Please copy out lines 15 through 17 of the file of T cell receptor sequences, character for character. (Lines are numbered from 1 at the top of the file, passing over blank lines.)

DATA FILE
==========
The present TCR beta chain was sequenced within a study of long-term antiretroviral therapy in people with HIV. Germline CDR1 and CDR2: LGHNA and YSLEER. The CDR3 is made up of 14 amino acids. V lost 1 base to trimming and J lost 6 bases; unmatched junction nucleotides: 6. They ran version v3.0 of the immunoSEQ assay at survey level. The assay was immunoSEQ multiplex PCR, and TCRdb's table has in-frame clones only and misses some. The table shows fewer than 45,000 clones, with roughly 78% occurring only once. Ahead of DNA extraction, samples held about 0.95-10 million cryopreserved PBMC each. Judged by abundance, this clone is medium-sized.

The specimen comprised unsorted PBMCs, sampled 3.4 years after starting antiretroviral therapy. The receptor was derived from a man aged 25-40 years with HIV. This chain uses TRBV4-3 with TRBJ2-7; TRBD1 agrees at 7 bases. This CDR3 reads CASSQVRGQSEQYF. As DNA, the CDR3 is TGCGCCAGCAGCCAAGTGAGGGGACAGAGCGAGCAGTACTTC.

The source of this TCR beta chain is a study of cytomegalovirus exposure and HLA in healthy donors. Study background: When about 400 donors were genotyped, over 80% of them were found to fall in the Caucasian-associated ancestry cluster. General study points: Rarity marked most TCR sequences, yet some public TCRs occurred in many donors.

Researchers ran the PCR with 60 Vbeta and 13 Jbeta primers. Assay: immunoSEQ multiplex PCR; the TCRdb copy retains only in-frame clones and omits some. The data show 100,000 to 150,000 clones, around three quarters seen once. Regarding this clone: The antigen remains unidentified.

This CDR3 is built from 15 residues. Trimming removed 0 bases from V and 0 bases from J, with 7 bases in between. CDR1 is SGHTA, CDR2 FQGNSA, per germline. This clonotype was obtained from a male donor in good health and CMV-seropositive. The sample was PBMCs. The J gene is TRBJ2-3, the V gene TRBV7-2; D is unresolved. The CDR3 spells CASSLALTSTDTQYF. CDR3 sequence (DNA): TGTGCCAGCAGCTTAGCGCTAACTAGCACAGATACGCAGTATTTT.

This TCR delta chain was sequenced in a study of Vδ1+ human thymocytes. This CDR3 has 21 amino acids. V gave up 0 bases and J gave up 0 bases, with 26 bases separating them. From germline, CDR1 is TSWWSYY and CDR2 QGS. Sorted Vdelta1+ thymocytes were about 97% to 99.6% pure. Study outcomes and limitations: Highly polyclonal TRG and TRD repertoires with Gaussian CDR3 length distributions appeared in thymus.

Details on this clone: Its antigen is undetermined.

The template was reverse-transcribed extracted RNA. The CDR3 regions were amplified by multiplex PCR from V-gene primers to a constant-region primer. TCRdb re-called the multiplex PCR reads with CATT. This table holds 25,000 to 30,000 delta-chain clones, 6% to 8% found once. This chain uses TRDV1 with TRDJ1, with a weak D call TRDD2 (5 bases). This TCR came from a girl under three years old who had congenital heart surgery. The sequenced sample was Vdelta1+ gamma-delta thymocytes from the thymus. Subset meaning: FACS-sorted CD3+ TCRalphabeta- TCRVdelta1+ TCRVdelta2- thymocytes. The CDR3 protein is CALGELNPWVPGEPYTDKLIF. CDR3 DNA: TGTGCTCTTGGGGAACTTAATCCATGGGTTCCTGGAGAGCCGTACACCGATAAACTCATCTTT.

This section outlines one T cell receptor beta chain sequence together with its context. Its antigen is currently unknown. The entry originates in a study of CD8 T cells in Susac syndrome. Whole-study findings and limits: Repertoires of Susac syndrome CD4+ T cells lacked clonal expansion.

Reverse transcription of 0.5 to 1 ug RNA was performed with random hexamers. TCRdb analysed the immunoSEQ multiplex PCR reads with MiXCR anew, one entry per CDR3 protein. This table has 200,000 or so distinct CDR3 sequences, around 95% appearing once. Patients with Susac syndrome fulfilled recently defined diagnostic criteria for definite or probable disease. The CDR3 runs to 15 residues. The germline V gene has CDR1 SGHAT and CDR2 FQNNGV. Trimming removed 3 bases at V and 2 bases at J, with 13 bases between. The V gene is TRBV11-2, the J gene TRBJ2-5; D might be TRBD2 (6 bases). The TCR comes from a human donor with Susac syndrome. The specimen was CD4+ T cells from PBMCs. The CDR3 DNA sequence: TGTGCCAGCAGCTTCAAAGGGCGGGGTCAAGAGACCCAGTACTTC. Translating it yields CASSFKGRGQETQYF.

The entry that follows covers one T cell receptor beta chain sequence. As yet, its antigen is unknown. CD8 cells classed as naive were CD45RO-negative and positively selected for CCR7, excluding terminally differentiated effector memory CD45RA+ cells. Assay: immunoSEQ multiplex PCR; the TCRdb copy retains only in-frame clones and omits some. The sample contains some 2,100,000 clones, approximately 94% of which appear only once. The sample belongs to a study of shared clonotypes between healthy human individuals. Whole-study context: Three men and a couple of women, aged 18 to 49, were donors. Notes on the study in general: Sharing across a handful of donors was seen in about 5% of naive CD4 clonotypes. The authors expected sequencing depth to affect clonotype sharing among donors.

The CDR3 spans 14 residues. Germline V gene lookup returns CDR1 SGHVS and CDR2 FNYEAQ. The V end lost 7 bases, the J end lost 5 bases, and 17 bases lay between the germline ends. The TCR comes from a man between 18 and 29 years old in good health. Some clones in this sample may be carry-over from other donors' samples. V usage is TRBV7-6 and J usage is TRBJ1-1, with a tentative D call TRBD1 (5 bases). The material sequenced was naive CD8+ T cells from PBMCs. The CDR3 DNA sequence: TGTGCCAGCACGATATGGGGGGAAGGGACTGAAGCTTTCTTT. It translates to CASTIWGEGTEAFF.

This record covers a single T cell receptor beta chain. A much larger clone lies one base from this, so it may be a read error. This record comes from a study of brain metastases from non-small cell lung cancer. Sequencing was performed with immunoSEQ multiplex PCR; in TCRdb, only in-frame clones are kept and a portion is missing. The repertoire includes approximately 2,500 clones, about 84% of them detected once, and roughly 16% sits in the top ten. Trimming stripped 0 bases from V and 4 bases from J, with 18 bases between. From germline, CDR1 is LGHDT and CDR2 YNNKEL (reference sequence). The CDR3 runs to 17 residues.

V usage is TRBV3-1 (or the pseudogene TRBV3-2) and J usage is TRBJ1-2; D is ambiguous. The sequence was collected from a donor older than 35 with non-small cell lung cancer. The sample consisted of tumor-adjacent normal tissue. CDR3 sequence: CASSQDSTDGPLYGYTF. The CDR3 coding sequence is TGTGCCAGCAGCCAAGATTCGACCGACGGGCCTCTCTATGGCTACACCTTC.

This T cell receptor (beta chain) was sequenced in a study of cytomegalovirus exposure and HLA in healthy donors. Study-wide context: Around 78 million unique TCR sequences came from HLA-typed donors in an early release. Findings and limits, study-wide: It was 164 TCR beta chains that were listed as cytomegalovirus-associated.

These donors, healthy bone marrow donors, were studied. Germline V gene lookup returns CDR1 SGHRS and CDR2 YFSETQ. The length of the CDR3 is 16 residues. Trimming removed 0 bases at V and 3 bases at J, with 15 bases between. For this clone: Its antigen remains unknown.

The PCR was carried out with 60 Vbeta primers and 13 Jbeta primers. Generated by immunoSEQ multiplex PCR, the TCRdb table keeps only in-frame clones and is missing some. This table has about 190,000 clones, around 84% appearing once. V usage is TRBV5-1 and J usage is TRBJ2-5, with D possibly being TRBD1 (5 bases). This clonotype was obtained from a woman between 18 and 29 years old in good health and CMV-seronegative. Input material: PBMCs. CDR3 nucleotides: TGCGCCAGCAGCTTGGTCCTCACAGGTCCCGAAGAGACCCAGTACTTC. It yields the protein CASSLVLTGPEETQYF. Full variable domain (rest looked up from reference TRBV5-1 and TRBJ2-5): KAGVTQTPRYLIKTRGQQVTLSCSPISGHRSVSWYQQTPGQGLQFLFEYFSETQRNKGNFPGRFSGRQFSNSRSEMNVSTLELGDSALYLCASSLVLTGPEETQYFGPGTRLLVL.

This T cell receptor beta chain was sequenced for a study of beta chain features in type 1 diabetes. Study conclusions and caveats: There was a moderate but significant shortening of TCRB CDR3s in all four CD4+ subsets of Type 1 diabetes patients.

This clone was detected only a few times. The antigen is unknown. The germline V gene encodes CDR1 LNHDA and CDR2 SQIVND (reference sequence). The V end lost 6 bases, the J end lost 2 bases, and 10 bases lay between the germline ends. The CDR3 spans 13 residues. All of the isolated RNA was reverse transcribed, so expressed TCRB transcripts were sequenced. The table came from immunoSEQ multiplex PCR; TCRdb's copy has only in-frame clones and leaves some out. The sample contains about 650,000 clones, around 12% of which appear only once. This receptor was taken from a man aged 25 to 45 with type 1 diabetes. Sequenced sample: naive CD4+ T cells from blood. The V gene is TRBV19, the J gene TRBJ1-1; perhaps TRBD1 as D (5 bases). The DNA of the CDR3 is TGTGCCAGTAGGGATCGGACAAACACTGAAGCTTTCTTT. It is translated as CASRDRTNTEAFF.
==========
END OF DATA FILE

This T cell receptor (beta chain) was sequenced in a study of cytomegalovirus exposure and HLA in healthy donors. Study-wide context: Around 78 million unique TCR sequences came from HLA-typed donors in an early release. Findings and limits, study-wide: It was 164 TCR beta chains that were listed as cytomegalovirus-associated.

These donors, healthy bone marrow donors, were studied. Germline V gene lookup returns CDR1 SGHRS and CDR2 YFSETQ. The length of the CDR3 is 16 residues. Trimming removed 0 bases at V and 3 bases at J, with 15 bases between. For this clone: Its antigen remains unknown.

The PCR was carried out with 60 Vbeta primers and 13 Jbeta primers. Generated by immunoSEQ multiplex PCR, the TCRdb table keeps only in-frame clones and is missing some. This table has about 190,000 clones, around 84% appearing once. V usage is TRBV5-1 and J usage is TRBJ2-5, with D possibly being TRBD1 (5 bases). This clonotype was obtained from a woman between 18 and 29 years old in good health and CMV-seronegative. Input material: PBMCs. CDR3 nucleotides: TGCGCCAGCAGCTTGGTCCTCACAGGTCCCGAAGAGACCCAGTACTTC. It yields the protein CASSLVLTGPEETQYF. Full variable domain (rest looked up from reference TRBV5-1 and TRBJ2-5): KAGVTQTPRYLIKTRGQQVTLSCSPISGHRSVSWYQQTPGQGLQFLFEYFSETQRNKGNFPGRFSGRQFSNSRSEMNVSTLELGDSALYLCASSLVLTGPEETQYFGPGTRLLVL.